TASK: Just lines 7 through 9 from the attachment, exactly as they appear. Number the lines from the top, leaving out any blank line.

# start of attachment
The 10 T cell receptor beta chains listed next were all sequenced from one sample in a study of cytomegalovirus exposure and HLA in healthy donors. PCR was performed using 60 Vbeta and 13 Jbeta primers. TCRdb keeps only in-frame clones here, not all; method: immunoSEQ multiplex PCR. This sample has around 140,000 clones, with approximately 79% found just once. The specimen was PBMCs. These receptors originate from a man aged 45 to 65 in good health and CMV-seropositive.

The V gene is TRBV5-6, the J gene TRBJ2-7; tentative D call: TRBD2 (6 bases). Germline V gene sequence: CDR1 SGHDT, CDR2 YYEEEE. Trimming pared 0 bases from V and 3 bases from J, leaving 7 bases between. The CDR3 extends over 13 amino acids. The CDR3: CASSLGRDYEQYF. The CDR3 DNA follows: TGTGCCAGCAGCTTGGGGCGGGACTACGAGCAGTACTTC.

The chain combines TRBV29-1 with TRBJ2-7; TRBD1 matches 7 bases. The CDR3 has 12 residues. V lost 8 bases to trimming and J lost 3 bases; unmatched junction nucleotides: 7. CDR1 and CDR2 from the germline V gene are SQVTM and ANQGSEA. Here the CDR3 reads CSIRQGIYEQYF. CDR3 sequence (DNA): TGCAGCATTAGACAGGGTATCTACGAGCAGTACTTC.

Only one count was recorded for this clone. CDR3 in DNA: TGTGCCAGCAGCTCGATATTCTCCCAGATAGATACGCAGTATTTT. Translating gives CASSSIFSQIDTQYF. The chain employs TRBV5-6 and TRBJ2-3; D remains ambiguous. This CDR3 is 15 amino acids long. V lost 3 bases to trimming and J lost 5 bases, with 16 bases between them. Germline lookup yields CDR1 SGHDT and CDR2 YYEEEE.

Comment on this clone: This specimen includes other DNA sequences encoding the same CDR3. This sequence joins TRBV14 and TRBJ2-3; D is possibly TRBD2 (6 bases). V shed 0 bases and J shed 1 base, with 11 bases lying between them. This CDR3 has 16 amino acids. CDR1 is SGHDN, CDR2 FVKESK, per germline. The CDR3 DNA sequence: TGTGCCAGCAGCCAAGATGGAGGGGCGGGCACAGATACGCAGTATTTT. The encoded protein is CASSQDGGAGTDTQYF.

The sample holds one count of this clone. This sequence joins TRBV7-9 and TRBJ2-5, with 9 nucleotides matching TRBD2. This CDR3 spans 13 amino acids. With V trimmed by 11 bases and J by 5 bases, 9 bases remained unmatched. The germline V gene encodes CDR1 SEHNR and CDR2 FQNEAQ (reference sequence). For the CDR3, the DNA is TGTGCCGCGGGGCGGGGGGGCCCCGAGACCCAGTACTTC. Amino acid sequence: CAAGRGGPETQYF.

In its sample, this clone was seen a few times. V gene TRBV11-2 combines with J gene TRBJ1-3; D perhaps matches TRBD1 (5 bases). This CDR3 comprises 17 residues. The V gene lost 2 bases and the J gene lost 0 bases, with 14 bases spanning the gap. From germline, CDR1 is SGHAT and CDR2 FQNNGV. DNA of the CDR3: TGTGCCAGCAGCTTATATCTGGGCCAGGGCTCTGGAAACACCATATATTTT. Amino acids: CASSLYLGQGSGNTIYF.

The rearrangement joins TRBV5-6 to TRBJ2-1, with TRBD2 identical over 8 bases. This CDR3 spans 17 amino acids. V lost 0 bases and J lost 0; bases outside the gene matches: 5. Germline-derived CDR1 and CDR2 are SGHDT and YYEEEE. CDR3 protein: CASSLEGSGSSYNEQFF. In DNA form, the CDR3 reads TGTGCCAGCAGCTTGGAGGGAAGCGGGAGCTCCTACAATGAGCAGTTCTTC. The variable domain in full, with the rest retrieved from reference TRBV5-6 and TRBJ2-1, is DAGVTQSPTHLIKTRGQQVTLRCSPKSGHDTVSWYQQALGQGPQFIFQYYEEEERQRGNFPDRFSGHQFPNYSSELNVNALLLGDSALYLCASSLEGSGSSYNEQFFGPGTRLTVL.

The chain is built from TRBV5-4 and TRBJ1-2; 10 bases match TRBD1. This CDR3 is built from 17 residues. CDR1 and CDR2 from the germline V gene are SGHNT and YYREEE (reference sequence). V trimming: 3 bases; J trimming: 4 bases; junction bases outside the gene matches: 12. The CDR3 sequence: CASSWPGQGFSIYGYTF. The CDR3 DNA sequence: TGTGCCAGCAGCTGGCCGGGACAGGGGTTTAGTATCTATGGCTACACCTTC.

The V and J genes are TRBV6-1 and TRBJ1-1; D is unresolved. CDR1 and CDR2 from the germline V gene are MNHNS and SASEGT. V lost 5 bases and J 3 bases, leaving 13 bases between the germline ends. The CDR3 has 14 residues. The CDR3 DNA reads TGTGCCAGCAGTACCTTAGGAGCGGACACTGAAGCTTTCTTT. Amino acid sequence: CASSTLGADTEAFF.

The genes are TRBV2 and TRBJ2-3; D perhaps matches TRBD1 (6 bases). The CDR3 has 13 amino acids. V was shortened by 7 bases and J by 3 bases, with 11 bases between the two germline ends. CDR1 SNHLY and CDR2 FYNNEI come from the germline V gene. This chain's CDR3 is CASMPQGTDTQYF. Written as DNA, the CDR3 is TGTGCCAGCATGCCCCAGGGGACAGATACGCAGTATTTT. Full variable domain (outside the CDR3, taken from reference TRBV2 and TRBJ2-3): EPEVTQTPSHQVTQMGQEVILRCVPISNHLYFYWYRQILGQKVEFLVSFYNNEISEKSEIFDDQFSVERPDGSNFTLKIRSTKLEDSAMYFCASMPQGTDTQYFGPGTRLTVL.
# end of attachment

In its sample, this clone was seen a few times. V gene TRBV11-2 combines with J gene TRBJ1-3; D perhaps matches TRBD1 (5 bases). This CDR3 comprises 17 residues. The V gene lost 2 bases and the J gene lost 0 bases, with 14 bases spanning the gap. From germline, CDR1 is SGHAT and CDR2 FQNNGV. DNA of the CDR3: TGTGCCAGCAGCTTATATCTGGGCCAGGGCTCTGGAAACACCATATATTTT. Amino acids: CASSLYLGQGSGNTIYF.

The rearrangement joins TRBV5-6 to TRBJ2-1, with TRBD2 identical over 8 bases. This CDR3 spans 17 amino acids. V lost 0 bases and J lost 0; bases outside the gene matches: 5. Germline-derived CDR1 and CDR2 are SGHDT and YYEEEE. CDR3 protein: CASSLEGSGSSYNEQFF. In DNA form, the CDR3 reads TGTGCCAGCAGCTTGGAGGGAAGCGGGAGCTCCTACAATGAGCAGTTCTTC. The variable domain in full, with the rest retrieved from reference TRBV5-6 and TRBJ2-1, is DAGVTQSPTHLIKTRGQQVTLRCSPKSGHDTVSWYQQALGQGPQFIFQYYEEEERQRGNFPDRFSGHQFPNYSSELNVNALLLGDSALYLCASSLEGSGSSYNEQFFGPGTRLTVL.

The chain is built from TRBV5-4 and TRBJ1-2; 10 bases match TRBD1. This CDR3 is built from 17 residues. CDR1 and CDR2 from the germline V gene are SGHNT and YYREEE (reference sequence). V trimming: 3 bases; J trimming: 4 bases; junction bases outside the gene matches: 12. The CDR3 sequence: CASSWPGQGFSIYGYTF. The CDR3 DNA sequence: TGTGCCAGCAGCTGGCCGGGACAGGGGTTTAGTATCTATGGCTACACCTTC.